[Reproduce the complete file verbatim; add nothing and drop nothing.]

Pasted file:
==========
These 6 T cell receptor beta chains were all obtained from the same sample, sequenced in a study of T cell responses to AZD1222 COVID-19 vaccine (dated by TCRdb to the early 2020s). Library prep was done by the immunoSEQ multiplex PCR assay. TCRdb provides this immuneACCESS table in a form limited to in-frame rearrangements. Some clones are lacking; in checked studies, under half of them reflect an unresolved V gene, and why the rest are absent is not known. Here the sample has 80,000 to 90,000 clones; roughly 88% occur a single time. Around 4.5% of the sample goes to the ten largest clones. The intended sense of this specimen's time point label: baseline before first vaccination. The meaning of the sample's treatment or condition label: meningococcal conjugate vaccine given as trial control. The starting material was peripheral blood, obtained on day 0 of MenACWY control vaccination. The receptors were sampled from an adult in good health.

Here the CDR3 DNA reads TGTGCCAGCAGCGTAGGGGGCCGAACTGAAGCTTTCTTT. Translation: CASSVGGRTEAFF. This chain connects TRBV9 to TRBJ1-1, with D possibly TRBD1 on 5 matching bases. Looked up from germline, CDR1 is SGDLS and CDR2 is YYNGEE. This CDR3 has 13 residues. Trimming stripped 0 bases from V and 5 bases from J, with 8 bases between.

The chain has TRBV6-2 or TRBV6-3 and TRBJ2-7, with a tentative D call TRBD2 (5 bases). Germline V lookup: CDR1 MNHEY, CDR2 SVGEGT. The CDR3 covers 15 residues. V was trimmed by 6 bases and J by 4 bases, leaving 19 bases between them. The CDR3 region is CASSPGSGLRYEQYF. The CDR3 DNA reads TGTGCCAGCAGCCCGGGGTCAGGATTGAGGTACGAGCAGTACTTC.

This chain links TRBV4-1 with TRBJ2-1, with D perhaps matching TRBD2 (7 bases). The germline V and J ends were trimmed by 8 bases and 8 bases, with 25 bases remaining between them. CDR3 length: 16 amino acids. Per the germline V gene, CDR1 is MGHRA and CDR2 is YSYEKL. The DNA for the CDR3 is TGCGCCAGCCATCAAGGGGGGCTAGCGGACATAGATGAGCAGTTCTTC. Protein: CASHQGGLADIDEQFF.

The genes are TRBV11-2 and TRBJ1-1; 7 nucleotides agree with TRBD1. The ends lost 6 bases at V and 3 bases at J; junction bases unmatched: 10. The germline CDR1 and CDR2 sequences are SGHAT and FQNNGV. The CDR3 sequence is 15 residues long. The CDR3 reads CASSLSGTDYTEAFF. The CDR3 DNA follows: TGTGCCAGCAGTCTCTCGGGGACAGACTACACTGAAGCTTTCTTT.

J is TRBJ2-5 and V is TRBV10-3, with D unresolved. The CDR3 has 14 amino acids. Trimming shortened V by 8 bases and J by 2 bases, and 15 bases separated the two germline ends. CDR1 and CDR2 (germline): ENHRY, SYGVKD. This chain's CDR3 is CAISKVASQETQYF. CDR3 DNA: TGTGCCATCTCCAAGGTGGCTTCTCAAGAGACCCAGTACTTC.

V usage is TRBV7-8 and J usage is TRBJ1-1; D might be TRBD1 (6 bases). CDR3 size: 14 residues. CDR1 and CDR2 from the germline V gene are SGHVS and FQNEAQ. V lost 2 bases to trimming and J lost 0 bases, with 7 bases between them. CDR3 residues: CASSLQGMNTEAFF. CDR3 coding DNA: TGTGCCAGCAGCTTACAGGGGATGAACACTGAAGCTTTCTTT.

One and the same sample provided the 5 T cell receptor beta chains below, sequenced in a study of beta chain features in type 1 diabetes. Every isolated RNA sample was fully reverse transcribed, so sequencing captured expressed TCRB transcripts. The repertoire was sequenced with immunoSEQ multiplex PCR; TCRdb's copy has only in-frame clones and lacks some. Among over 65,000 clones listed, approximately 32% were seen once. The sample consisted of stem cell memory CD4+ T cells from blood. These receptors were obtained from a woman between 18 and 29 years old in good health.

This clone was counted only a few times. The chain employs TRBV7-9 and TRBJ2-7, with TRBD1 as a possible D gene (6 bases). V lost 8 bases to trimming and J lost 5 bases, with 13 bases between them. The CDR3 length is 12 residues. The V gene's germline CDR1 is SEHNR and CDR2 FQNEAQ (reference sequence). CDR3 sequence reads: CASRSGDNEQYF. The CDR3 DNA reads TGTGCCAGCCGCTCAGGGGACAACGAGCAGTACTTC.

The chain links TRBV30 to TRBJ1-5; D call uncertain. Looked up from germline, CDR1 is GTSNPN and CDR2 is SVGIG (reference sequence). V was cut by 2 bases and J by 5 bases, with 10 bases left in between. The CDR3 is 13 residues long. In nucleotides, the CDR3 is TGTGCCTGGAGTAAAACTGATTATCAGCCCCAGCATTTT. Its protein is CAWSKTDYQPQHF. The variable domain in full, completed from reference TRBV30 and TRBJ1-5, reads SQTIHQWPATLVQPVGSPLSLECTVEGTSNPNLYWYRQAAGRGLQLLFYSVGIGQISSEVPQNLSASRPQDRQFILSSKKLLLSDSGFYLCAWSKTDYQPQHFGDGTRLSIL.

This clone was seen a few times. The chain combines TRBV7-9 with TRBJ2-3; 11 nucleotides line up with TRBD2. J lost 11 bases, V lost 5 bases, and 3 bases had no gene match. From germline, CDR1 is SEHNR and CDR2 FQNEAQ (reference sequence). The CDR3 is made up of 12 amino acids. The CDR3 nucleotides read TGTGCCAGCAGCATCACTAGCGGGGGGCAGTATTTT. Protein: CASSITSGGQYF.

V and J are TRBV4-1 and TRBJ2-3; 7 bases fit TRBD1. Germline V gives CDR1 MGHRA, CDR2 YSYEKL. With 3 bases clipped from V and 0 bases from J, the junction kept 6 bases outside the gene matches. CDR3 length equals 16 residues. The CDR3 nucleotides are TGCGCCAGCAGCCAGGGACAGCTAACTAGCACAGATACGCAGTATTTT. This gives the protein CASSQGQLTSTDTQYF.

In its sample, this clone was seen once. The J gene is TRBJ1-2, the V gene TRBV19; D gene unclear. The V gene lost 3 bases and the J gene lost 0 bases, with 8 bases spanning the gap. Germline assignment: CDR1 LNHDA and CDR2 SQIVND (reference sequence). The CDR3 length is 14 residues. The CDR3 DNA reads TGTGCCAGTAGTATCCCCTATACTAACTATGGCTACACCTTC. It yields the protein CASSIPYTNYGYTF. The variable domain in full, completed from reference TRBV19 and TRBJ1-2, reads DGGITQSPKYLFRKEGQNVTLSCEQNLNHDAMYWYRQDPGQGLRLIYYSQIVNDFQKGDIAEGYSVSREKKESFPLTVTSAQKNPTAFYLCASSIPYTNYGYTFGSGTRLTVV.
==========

These 6 T cell receptor beta chains were all obtained from the same sample, sequenced in a study of T cell responses to AZD1222 COVID-19 vaccine (dated by TCRdb to the early 2020s). Library prep was done by the immunoSEQ multiplex PCR assay. TCRdb provides this immuneACCESS table in a form limited to in-frame rearrangements. Some clones are lacking; in checked studies, under half of them reflect an unresolved V gene, and why the rest are absent is not known. Here the sample has 80,000 to 90,000 clones; roughly 88% occur a single time. Around 4.5% of the sample goes to the ten largest clones. The intended sense of this specimen's time point label: baseline before first vaccination. The meaning of the sample's treatment or condition label: meningococcal conjugate vaccine given as trial control. The starting material was peripheral blood, obtained on day 0 of MenACWY control vaccination. The receptors were sampled from an adult in good health.

Here the CDR3 DNA reads TGTGCCAGCAGCGTAGGGGGCCGAACTGAAGCTTTCTTT. Translation: CASSVGGRTEAFF. This chain connects TRBV9 to TRBJ1-1, with D possibly TRBD1 on 5 matching bases. Looked up from germline, CDR1 is SGDLS and CDR2 is YYNGEE. This CDR3 has 13 residues. Trimming stripped 0 bases from V and 5 bases from J, with 8 bases between.

The chain has TRBV6-2 or TRBV6-3 and TRBJ2-7, with a tentative D call TRBD2 (5 bases). Germline V lookup: CDR1 MNHEY, CDR2 SVGEGT. The CDR3 covers 15 residues. V was trimmed by 6 bases and J by 4 bases, leaving 19 bases between them. The CDR3 region is CASSPGSGLRYEQYF. The CDR3 DNA reads TGTGCCAGCAGCCCGGGGTCAGGATTGAGGTACGAGCAGTACTTC.

This chain links TRBV4-1 with TRBJ2-1, with D perhaps matching TRBD2 (7 bases). The germline V and J ends were trimmed by 8 bases and 8 bases, with 25 bases remaining between them. CDR3 length: 16 amino acids. Per the germline V gene, CDR1 is MGHRA and CDR2 is YSYEKL. The DNA for the CDR3 is TGCGCCAGCCATCAAGGGGGGCTAGCGGACATAGATGAGCAGTTCTTC. Protein: CASHQGGLADIDEQFF.

The genes are TRBV11-2 and TRBJ1-1; 7 nucleotides agree with TRBD1. The ends lost 6 bases at V and 3 bases at J; junction bases unmatched: 10. The germline CDR1 and CDR2 sequences are SGHAT and FQNNGV. The CDR3 sequence is 15 residues long. The CDR3 reads CASSLSGTDYTEAFF. The CDR3 DNA follows: TGTGCCAGCAGTCTCTCGGGGACAGACTACACTGAAGCTTTCTTT.

J is TRBJ2-5 and V is TRBV10-3, with D unresolved. The CDR3 has 14 amino acids. Trimming shortened V by 8 bases and J by 2 bases, and 15 bases separated the two germline ends. CDR1 and CDR2 (germline): ENHRY, SYGVKD. This chain's CDR3 is CAISKVASQETQYF. CDR3 DNA: TGTGCCATCTCCAAGGTGGCTTCTCAAGAGACCCAGTACTTC.

V usage is TRBV7-8 and J usage is TRBJ1-1; D might be TRBD1 (6 bases). CDR3 size: 14 residues. CDR1 and CDR2 from the germline V gene are SGHVS and FQNEAQ. V lost 2 bases to trimming and J lost 0 bases, with 7 bases between them. CDR3 residues: CASSLQGMNTEAFF. CDR3 coding DNA: TGTGCCAGCAGCTTACAGGGGATGAACACTGAAGCTTTCTTT.

One and the same sample provided the 5 T cell receptor beta chains below, sequenced in a study of beta chain features in type 1 diabetes. Every isolated RNA sample was fully reverse transcribed, so sequencing captured expressed TCRB transcripts. The repertoire was sequenced with immunoSEQ multiplex PCR; TCRdb's copy has only in-frame clones and lacks some. Among over 65,000 clones listed, approximately 32% were seen once. The sample consisted of stem cell memory CD4+ T cells from blood. These receptors were obtained from a woman between 18 and 29 years old in good health.

This clone was counted only a few times. The chain employs TRBV7-9 and TRBJ2-7, with TRBD1 as a possible D gene (6 bases). V lost 8 bases to trimming and J lost 5 bases, with 13 bases between them. The CDR3 length is 12 residues. The V gene's germline CDR1 is SEHNR and CDR2 FQNEAQ (reference sequence). CDR3 sequence reads: CASRSGDNEQYF. The CDR3 DNA reads TGTGCCAGCCGCTCAGGGGACAACGAGCAGTACTTC.

The chain links TRBV30 to TRBJ1-5; D call uncertain. Looked up from germline, CDR1 is GTSNPN and CDR2 is SVGIG (reference sequence). V was cut by 2 bases and J by 5 bases, with 10 bases left in between. The CDR3 is 13 residues long. In nucleotides, the CDR3 is TGTGCCTGGAGTAAAACTGATTATCAGCCCCAGCATTTT. Its protein is CAWSKTDYQPQHF. The variable domain in full, completed from reference TRBV30 and TRBJ1-5, reads SQTIHQWPATLVQPVGSPLSLECTVEGTSNPNLYWYRQAAGRGLQLLFYSVGIGQISSEVPQNLSASRPQDRQFILSSKKLLLSDSGFYLCAWSKTDYQPQHFGDGTRLSIL.

This clone was seen a few times. The chain combines TRBV7-9 with TRBJ2-3; 11 nucleotides line up with TRBD2. J lost 11 bases, V lost 5 bases, and 3 bases had no gene match. From germline, CDR1 is SEHNR and CDR2 FQNEAQ (reference sequence). The CDR3 is made up of 12 amino acids. The CDR3 nucleotides read TGTGCCAGCAGCATCACTAGCGGGGGGCAGTATTTT. Protein: CASSITSGGQYF.

V and J are TRBV4-1 and TRBJ2-3; 7 bases fit TRBD1. Germline V gives CDR1 MGHRA, CDR2 YSYEKL. With 3 bases clipped from V and 0 bases from J, the junction kept 6 bases outside the gene matches. CDR3 length equals 16 residues. The CDR3 nucleotides are TGCGCCAGCAGCCAGGGACAGCTAACTAGCACAGATACGCAGTATTTT. This gives the protein CASSQGQLTSTDTQYF.

In its sample, this clone was seen once. The J gene is TRBJ1-2, the V gene TRBV19; D gene unclear. The V gene lost 3 bases and the J gene lost 0 bases, with 8 bases spanning the gap. Germline assignment: CDR1 LNHDA and CDR2 SQIVND (reference sequence). The CDR3 length is 14 residues. The CDR3 DNA reads TGTGCCAGTAGTATCCCCTATACTAACTATGGCTACACCTTC. It yields the protein CASSIPYTNYGYTF. The variable domain in full, completed from reference TRBV19 and TRBJ1-2, reads DGGITQSPKYLFRKEGQNVTLSCEQNLNHDAMYWYRQDPGQGLRLIYYSQIVNDFQKGDIAEGYSVSREKKESFPLTVTSAQKNPTAFYLCASSIPYTNYGYTFGSGTRLTVV.